By Joe Stevens
Hello Everyone –
Before I get down to the business of this week’s column, I wanted to say hats off to the resorts in the region that have been able to start providing early season fun on the snow, Sugar Mountain and Cataloochee. By virtue of those resorts opening, it brought attention to the southeast region’s ski industry.
During the season, due to my position with the West Virginia Ski Areas Association, I participate in a weekly Zoom call with other representatives from ski associations across the country. There was a lot of “I wish it turns cold soon” talk during the call and then I chimed in to make sure everyone knows, there is skiing and snowboarding taking place in North Carolina.
I got the expected, “What the heck” comments and reminded them the southeast is the snowmaking capital of the industry. Just give our snowmakers a cold window and we will give you some fun on the snow.
The southeast might be the redheaded stepchild of the industry, but when the temperatures drop, we are skiing and snowboarding.
As you have already read here on skisoutheast.com, more resorts will be coming on-line in the next few days. The current cold snap has every gun operating that’s possible. I know in West Virginia, you will be able to spend Thanksgiving Day on the slopes at Snowshoe and Timberline will also be dropping the ropes soon. I am sure Brad at Appy and the folks at Beech will be joining in too.
Again, hats off to all of the snowmakers in the region, there are just none better, anywhere. On that thought, please understand, there would NOT be a ski industry in the southeast these days without snowmaking. It just wouldn’t be happening and that’s a fact and if you think otherwise, check back with me after that upcoming January thaw and there is still snow on the trails.
Now let’s get to this week’s topic for the column and it’s basically about my Saturday evening at Massanutten Resort in Virginia. A couple of months ago the resort’s General Manager and long time friend of yours truly, Kenny Hess asked me if I would host their Ski Team Hall of Fame banquet, which would also highlight and kickoff the resort’s 50th Anniversary celebration. It took me less than a second to accept the invitation.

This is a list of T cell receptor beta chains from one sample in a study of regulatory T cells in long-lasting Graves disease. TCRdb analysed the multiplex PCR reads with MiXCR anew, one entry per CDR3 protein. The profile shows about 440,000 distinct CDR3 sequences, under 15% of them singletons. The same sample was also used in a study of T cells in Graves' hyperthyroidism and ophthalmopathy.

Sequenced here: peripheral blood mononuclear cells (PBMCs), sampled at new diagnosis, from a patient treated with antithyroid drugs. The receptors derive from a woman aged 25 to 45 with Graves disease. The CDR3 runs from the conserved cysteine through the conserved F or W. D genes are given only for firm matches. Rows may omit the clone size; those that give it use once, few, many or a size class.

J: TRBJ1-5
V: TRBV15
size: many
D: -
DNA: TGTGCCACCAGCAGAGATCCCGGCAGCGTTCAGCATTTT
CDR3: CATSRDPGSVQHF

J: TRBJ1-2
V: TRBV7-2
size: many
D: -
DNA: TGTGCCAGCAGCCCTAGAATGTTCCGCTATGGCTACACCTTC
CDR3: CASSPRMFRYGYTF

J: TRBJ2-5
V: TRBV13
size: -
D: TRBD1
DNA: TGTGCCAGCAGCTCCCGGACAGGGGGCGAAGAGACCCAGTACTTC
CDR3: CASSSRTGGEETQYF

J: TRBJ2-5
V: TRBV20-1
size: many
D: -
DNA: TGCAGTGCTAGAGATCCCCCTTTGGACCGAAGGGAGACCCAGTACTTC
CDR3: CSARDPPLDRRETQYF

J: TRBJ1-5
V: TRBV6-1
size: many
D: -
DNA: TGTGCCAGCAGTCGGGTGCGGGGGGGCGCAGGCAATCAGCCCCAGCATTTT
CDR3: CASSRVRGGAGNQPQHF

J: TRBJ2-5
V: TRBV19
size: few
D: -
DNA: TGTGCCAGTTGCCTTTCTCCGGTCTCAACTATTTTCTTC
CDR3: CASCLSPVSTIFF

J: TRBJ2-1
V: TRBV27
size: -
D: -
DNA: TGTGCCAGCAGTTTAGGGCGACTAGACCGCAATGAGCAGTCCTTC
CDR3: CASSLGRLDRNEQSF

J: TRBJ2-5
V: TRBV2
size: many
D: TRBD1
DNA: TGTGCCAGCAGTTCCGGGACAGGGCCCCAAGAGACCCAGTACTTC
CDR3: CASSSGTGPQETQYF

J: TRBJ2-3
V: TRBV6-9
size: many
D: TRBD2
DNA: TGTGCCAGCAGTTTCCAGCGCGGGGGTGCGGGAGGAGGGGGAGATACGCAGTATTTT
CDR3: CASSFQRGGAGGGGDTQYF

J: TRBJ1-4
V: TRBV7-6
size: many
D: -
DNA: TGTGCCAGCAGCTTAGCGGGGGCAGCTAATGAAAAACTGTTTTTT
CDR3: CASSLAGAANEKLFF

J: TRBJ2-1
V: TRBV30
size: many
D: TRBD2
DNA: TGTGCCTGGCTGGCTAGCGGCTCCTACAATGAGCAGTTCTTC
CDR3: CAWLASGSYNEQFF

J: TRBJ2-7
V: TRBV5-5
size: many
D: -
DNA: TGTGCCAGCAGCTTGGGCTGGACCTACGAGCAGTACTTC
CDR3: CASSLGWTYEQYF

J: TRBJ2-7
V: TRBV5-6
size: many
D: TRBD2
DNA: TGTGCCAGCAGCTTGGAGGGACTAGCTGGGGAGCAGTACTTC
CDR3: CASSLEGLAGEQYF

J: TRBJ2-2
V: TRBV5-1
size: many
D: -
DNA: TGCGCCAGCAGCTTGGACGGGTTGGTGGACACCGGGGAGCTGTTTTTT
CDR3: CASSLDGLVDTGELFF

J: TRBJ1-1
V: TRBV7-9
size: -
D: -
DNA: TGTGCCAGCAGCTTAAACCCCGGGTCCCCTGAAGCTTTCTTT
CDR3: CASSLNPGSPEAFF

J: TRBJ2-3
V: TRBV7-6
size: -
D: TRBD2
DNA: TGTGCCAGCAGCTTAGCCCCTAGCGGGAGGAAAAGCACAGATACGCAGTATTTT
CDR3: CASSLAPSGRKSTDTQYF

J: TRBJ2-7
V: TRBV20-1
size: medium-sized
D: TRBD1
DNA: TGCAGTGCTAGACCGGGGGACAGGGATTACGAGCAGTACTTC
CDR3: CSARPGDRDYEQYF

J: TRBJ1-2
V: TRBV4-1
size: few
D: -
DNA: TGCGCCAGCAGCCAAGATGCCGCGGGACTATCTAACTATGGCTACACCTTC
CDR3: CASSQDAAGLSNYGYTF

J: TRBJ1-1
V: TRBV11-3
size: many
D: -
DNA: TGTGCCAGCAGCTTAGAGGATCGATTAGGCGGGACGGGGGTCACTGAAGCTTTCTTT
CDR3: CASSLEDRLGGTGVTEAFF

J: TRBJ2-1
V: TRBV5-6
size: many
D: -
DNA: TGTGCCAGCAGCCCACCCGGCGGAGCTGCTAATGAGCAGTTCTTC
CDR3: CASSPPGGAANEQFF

You may ask, why would a ski resort in Virginia ask the Executive Director of the West Virginia Ski Areas Association to handle such an important event? Well as was mentioned by Mike in his First Trax column on Saturday, my first day of skiing as a 28-year old, was January 1, 1985 at the resort located in the historical Shenandoah Valley of Virginia. (Google the United States Civil War).
Other than the 1985 fact, probably the biggest reason Kenny reached out to me is because the ski industry at the end of the day is a true brother and sisterhood. Yes, we are competitors, trying to attract a lot of the same skiers and snowboarders. However, what I have found in my 30-plus years in the ski industry is that when a brother or sister sends up a flare, you come running. There is no hesitation. I mean none whatsoever.
Many of us in the industry who are now in our, ouch, late 50’s to mid-60’s started about the same time, way, way back when. We grew up together across state lines working for our respective resorts, but we all did our best to provide a fun winter experience on snow in the Allegheny Mountains.
My point on this, is the fact that when something would happen that maybe wasn’t the best situation, not one time did a request for assistance have to be sent out. The offers to help out came rolling in as soon as the word got out that there was a problem. May I say, in most cases all of the situations were handled in-house, but just knowing your brothers and sisters were out there, ready to step in at any moment was reassuring.
Standing at the podium during Saturday night’s event, I was able to share with everyone some of my Massanutten memories.
In the mid-80’s when I learned to ski, I was an anchor/reporter for the Virginia News Network in Richmond. The cool thing is that I was just two-hours away from Massanutten. That meant when I got off work around 2 pm (I had the morning shift), I could be on the slopes by 4:30 pm for a couple of hours of turns.
Saturday night, I drove past “Parking Lot 2” where I would park, put on my ski boots, get a ticket and away I went. Of course, I would get an interview or two before heading back for some fresh tape for the morning shows.
I also shared with the group the first time I got on a NASTAR race course and found out my instructor Andrew Bullis, recently had a stroke and continues to recover. Andrew gave me a tip of clicking my poles before the start to get focused on the task at hand. To this day I still click my poles (in my mind of course) whenever I have to be tuned in on what is going on around me. It was one of those life lessons that has already stuck with me. Andrew, hang in there my friend.
Finally, I just want to thank the staff and management of Massanutten for letting me help in their celebration. The trip down memory lane was just what the doctor ordered as we get ready for the 2021-2022 season. It’s “All In The Family”..
That’s it for this week. As always, thanks for joining me for my weekly thought process. Just remember whether it be cold or whether it be warm, we’ll weather the weather, whatever the weather will be. This season is going to be a fun one, and don’t look now but it is here. I look forward to seeing you on the slopes.